The Greatest Play in the History of the World

The Greatest Play

The Trafalgar Studio 2 is an intimate theatre at any time. It seats 100, and is usually not full (though it was tonight). In one of the front-row bench seats, you have your feet on the non-raised stage. The sense of intimacy was heightened by Julie Hesmondhalgh greeting us with a mug of tea in her hand, and chatting with us before the performance like we’d come round to her place for tea …

It’s a one-woman play, written by her husband, Ian Kershaw. There’s a clever gimmick I won’t spoil (but is given away by any stage photos you see, so I recommend not Googling if you don’t want to see), and the scene flicks between an ordinary street in Preston and a narrative, also recorded by Hesmondhalgh, about the Golden Record on board the Voyager spacecraft.

The Voyager thing is another gimmick. As a space geek, and someone who loves the ‘pale blue dot’ photo, I appreciated it. Non-space geeks might find it a little overdone.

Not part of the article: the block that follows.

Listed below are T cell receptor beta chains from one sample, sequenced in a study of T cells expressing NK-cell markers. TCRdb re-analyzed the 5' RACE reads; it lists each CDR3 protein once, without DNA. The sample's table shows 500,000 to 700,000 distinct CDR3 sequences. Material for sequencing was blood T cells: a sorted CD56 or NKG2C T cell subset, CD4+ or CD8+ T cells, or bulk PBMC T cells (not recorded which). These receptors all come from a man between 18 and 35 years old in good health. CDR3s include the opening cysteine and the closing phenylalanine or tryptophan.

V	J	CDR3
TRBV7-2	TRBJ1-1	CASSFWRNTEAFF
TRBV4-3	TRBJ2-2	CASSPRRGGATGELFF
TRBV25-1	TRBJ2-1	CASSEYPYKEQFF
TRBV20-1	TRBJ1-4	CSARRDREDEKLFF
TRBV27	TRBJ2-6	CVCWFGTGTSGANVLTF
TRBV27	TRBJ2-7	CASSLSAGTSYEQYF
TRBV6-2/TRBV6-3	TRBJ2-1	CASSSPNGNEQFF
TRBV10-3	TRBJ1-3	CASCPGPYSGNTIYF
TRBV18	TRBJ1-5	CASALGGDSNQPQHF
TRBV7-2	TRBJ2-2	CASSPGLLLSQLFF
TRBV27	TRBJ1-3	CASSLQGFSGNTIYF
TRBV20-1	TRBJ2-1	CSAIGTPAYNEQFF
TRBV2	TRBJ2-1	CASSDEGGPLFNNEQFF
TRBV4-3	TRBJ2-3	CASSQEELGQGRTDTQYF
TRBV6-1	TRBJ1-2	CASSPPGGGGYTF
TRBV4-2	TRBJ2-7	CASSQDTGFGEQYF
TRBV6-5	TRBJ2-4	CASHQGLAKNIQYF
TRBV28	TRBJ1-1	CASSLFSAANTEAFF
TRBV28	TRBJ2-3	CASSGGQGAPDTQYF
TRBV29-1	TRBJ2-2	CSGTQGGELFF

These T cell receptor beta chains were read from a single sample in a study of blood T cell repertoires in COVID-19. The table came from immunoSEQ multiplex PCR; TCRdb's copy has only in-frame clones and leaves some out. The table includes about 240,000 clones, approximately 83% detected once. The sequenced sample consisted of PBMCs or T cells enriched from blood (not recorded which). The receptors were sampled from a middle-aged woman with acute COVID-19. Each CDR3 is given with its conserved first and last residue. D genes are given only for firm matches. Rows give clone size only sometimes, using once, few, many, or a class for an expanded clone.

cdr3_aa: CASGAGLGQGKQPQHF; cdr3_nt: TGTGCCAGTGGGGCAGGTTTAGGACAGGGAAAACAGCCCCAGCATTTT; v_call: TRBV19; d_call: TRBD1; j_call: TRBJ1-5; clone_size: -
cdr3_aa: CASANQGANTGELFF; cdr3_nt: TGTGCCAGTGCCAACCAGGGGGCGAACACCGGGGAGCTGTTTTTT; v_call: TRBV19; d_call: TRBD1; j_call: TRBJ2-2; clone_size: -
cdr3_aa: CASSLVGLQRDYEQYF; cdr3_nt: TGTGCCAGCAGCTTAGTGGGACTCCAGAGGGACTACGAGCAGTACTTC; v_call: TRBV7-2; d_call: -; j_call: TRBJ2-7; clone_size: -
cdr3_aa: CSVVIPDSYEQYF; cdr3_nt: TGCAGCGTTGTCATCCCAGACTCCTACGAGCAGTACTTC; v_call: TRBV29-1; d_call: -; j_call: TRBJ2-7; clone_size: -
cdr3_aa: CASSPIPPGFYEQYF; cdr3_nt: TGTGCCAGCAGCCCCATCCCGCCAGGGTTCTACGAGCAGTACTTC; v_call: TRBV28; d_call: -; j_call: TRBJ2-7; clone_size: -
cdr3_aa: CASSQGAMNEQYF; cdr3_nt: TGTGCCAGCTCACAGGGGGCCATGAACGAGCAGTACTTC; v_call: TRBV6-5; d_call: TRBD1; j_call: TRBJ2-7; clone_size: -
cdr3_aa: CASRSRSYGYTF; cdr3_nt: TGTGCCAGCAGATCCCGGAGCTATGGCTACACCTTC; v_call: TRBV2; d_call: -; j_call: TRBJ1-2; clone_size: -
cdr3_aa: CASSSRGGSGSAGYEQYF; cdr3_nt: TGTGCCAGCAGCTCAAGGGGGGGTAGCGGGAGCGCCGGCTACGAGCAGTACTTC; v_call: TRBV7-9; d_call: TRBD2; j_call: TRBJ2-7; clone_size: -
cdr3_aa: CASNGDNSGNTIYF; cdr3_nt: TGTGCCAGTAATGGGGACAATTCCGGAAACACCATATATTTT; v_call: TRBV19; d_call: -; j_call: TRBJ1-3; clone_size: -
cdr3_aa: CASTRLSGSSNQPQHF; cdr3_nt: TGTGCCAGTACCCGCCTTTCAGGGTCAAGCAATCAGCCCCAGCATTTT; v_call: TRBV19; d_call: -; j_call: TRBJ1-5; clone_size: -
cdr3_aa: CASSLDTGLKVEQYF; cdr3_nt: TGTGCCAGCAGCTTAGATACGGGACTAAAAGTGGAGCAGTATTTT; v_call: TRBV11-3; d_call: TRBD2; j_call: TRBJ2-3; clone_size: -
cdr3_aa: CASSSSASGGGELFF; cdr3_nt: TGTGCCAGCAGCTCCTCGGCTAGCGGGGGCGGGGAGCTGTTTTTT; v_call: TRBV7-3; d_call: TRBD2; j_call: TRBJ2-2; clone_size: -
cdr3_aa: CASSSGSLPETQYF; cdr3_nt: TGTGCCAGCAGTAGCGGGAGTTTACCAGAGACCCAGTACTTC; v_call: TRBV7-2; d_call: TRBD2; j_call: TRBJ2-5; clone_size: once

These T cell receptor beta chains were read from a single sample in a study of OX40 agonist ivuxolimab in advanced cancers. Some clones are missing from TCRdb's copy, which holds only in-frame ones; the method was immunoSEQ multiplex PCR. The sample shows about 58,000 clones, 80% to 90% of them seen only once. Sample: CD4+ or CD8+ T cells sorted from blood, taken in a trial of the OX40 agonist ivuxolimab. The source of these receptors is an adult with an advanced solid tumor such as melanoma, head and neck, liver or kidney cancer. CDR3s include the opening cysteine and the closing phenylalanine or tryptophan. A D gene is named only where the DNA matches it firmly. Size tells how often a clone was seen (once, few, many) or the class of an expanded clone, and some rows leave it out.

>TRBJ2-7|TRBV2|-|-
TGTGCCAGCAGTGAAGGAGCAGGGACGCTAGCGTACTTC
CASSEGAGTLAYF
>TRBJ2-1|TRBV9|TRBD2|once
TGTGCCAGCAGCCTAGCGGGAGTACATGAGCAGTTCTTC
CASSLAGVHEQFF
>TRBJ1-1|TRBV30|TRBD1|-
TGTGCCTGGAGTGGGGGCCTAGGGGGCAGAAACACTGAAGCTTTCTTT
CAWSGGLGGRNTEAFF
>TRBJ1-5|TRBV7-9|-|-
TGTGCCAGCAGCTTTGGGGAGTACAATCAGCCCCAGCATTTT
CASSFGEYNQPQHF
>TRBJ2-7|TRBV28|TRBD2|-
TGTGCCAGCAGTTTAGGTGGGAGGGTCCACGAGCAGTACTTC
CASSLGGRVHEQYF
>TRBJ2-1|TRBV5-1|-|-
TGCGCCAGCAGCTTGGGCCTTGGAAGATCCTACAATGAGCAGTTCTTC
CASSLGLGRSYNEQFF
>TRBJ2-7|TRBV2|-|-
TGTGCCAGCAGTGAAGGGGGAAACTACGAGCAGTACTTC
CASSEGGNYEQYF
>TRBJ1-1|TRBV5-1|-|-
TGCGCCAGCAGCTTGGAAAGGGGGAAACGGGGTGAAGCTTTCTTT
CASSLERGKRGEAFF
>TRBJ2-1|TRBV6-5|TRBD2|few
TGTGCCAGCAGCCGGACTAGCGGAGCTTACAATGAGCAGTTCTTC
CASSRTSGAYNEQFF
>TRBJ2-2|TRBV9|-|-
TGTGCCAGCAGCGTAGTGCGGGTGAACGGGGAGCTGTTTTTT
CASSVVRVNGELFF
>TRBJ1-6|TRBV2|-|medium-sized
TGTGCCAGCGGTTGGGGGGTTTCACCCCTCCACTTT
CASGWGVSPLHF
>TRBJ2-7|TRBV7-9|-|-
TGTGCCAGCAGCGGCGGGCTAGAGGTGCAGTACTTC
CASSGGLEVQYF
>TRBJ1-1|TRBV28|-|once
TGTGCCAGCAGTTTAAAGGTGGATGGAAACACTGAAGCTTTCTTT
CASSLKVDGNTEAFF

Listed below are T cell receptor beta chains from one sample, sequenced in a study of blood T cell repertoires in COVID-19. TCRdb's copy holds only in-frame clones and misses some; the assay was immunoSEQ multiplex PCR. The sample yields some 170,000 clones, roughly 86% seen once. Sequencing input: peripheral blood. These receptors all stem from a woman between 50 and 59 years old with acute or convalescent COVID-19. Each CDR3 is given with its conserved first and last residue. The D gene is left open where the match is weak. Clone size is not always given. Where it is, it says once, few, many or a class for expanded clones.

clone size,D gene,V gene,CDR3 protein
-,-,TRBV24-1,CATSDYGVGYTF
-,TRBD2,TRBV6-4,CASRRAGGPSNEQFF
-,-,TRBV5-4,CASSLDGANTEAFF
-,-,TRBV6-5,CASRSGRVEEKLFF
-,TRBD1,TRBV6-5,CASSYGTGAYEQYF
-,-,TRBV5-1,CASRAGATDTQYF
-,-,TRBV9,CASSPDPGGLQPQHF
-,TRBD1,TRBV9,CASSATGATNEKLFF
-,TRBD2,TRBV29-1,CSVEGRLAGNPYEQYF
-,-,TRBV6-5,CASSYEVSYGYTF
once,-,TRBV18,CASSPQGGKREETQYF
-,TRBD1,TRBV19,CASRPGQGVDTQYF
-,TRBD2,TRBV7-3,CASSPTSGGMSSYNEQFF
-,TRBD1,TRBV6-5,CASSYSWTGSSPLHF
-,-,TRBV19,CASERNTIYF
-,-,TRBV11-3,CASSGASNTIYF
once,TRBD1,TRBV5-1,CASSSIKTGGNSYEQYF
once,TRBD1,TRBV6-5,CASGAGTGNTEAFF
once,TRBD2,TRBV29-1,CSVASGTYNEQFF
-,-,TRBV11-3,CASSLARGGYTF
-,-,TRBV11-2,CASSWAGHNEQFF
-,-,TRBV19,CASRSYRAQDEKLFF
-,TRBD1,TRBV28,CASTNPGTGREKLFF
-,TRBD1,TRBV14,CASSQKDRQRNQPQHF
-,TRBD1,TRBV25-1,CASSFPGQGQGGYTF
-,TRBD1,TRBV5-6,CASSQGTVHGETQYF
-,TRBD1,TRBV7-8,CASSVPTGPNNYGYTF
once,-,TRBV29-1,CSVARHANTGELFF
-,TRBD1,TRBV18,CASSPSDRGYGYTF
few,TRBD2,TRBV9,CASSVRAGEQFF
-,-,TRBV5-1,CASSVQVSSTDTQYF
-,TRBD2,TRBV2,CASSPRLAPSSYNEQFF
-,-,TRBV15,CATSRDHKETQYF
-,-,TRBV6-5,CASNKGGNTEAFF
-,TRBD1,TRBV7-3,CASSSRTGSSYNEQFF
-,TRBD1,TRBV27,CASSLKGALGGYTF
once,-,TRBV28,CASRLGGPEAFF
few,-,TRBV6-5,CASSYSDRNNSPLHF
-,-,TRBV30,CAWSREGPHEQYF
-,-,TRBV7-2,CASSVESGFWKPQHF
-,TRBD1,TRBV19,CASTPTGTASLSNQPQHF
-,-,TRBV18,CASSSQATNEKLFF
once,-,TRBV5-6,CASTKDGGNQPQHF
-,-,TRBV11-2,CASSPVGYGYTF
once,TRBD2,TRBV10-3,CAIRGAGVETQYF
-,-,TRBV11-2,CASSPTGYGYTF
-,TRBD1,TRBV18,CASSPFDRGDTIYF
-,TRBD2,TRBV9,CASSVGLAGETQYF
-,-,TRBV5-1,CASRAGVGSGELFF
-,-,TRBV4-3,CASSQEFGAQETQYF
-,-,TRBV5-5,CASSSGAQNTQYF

But it’s a beautifully-told, surreal story about which I’ll say nothing. Hesmondhalgh brings all the invisible characters to life in the way that only a fine actor can, such that you can picture them there on stage with her.

It’s a delightful, 70-minute one-act play. Romantic. Sentimental, yes, but definitely within acceptable limits. Go see it – a bargain at £35 for front-row seats.

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